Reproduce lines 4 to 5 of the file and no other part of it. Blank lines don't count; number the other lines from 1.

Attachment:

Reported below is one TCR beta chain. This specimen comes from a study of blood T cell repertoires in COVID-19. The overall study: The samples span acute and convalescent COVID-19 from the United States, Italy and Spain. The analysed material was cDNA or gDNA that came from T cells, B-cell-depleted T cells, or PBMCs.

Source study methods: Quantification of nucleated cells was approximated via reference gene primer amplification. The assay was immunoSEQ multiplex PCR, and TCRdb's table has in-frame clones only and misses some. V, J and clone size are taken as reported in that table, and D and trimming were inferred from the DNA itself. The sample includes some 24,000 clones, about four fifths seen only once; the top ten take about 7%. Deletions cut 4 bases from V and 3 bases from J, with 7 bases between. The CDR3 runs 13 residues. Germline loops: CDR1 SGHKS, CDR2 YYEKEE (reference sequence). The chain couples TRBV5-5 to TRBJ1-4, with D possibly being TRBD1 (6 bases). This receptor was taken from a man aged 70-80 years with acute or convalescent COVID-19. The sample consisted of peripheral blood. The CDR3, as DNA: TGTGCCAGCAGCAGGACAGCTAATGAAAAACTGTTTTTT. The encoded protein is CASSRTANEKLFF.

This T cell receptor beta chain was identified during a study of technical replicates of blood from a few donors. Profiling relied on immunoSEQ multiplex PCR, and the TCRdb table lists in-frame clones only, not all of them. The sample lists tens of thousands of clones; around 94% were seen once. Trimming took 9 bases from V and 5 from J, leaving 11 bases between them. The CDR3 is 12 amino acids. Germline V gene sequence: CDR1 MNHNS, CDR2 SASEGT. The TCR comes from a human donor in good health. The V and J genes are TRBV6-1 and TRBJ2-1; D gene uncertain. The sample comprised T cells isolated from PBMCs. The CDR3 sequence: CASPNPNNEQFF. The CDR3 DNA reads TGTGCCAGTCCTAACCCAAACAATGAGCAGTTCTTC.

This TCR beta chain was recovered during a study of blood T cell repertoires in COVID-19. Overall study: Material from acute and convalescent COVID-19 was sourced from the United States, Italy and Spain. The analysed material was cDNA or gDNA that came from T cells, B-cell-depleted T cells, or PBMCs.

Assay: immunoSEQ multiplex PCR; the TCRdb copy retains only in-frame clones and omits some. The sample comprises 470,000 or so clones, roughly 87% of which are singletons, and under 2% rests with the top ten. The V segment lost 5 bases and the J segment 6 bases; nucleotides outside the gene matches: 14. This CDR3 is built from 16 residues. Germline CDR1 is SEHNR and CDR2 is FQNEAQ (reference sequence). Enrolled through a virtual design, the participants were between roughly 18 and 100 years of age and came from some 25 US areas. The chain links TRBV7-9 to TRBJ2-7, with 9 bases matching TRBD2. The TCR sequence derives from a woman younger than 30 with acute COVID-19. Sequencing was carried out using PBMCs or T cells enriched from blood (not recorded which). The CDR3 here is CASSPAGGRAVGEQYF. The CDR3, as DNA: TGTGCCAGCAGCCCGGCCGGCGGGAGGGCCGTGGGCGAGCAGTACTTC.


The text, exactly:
This TCR beta chain was recovered during a study of blood T cell repertoires in COVID-19. Overall study: Material from acute and convalescent COVID-19 was sourced from the United States, Italy and Spain. The analysed material was cDNA or gDNA that came from T cells, B-cell-depleted T cells, or PBMCs.

Assay: immunoSEQ multiplex PCR; the TCRdb copy retains only in-frame clones and omits some. The sample comprises 470,000 or so clones, roughly 87% of which are singletons, and under 2% rests with the top ten. The V segment lost 5 bases and the J segment 6 bases; nucleotides outside the gene matches: 14. This CDR3 is built from 16 residues. Germline CDR1 is SEHNR and CDR2 is FQNEAQ (reference sequence). Enrolled through a virtual design, the participants were between roughly 18 and 100 years of age and came from some 25 US areas. The chain links TRBV7-9 to TRBJ2-7, with 9 bases matching TRBD2. The TCR sequence derives from a woman younger than 30 with acute COVID-19. Sequencing was carried out using PBMCs or T cells enriched from blood (not recorded which). The CDR3 here is CASSPAGGRAVGEQYF. The CDR3, as DNA: TGTGCCAGCAGCCCGGCCGGCGGGAGGGCCGTGGGCGAGCAGTACTTC.